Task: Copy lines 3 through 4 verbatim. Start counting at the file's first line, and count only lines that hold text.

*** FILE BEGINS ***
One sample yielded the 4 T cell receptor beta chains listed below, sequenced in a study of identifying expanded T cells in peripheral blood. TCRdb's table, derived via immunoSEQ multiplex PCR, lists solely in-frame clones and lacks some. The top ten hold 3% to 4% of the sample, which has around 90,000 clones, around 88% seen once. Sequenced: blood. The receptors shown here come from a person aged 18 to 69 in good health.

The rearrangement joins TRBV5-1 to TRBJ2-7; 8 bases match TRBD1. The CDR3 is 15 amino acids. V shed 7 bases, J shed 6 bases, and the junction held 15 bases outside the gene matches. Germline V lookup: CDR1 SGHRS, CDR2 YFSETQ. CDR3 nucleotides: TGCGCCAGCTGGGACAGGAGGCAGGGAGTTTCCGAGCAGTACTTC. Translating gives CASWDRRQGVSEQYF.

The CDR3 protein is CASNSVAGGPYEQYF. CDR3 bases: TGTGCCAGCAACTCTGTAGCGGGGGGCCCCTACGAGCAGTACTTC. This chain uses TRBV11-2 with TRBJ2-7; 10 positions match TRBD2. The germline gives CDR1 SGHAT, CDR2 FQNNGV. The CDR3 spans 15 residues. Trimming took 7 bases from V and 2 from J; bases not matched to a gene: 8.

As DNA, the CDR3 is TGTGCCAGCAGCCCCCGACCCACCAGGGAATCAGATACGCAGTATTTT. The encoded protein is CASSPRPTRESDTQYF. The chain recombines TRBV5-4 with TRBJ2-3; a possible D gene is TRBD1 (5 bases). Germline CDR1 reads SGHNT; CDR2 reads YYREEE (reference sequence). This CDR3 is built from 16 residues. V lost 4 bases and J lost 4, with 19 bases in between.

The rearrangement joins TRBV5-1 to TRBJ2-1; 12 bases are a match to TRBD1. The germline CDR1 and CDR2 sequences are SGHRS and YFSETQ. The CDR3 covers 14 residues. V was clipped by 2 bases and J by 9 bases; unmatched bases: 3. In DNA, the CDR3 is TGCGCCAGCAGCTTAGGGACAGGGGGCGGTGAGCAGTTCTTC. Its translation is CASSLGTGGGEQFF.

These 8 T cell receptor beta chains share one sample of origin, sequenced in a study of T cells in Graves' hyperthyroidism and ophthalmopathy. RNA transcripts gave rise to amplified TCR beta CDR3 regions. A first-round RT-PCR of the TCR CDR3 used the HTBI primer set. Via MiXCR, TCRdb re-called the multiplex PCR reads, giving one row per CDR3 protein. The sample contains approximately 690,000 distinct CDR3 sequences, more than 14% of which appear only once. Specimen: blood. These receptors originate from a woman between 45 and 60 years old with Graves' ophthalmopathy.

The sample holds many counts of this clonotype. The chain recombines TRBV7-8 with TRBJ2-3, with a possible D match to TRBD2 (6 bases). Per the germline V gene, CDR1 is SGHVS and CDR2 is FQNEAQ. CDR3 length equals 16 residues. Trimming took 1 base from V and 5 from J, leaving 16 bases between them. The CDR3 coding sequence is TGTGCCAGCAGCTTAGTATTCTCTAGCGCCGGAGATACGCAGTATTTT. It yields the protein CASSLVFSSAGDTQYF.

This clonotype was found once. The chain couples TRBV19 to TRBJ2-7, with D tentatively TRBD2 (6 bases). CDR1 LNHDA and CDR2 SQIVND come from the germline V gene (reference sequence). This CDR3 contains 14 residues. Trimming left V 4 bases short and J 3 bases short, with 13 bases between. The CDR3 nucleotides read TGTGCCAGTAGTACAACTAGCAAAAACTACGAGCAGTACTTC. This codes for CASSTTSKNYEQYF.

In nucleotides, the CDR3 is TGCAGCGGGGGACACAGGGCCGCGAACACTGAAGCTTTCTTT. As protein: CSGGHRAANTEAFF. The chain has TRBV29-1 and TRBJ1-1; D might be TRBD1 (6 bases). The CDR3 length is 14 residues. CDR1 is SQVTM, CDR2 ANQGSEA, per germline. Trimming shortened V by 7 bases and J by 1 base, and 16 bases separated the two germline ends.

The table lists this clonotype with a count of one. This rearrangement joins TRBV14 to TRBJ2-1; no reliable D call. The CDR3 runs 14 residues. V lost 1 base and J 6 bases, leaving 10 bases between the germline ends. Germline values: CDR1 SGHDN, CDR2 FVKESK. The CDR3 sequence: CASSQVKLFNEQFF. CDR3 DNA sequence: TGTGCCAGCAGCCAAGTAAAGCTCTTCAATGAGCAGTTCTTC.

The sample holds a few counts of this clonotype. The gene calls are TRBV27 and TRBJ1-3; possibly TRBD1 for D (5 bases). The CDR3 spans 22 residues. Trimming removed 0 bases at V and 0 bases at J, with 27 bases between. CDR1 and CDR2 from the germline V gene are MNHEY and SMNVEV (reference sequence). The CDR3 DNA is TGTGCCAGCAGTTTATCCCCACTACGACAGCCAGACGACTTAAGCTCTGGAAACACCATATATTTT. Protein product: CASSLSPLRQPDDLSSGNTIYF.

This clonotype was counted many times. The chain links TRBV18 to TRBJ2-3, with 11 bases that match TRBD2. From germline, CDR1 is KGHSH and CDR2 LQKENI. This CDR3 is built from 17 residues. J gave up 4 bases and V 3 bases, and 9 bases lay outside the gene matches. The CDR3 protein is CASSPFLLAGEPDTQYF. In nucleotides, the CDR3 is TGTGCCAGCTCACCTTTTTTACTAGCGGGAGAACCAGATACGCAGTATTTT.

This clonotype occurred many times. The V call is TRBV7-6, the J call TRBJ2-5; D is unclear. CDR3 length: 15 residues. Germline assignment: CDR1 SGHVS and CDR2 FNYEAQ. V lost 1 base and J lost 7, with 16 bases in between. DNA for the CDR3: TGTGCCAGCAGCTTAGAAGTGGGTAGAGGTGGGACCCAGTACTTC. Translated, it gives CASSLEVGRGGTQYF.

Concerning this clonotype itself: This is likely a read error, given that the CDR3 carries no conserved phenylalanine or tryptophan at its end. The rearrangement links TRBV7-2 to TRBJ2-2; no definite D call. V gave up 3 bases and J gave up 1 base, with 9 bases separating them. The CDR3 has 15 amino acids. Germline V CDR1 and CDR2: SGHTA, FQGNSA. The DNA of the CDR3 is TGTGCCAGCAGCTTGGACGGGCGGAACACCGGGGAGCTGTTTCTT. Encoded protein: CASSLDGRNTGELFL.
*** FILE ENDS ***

The CDR3 protein is CASNSVAGGPYEQYF. CDR3 bases: TGTGCCAGCAACTCTGTAGCGGGGGGCCCCTACGAGCAGTACTTC. This chain uses TRBV11-2 with TRBJ2-7; 10 positions match TRBD2. The germline gives CDR1 SGHAT, CDR2 FQNNGV. The CDR3 spans 15 residues. Trimming took 7 bases from V and 2 from J; bases not matched to a gene: 8.

As DNA, the CDR3 is TGTGCCAGCAGCCCCCGACCCACCAGGGAATCAGATACGCAGTATTTT. The encoded protein is CASSPRPTRESDTQYF. The chain recombines TRBV5-4 with TRBJ2-3; a possible D gene is TRBD1 (5 bases). Germline CDR1 reads SGHNT; CDR2 reads YYREEE (reference sequence). This CDR3 is built from 16 residues. V lost 4 bases and J lost 4, with 19 bases in between.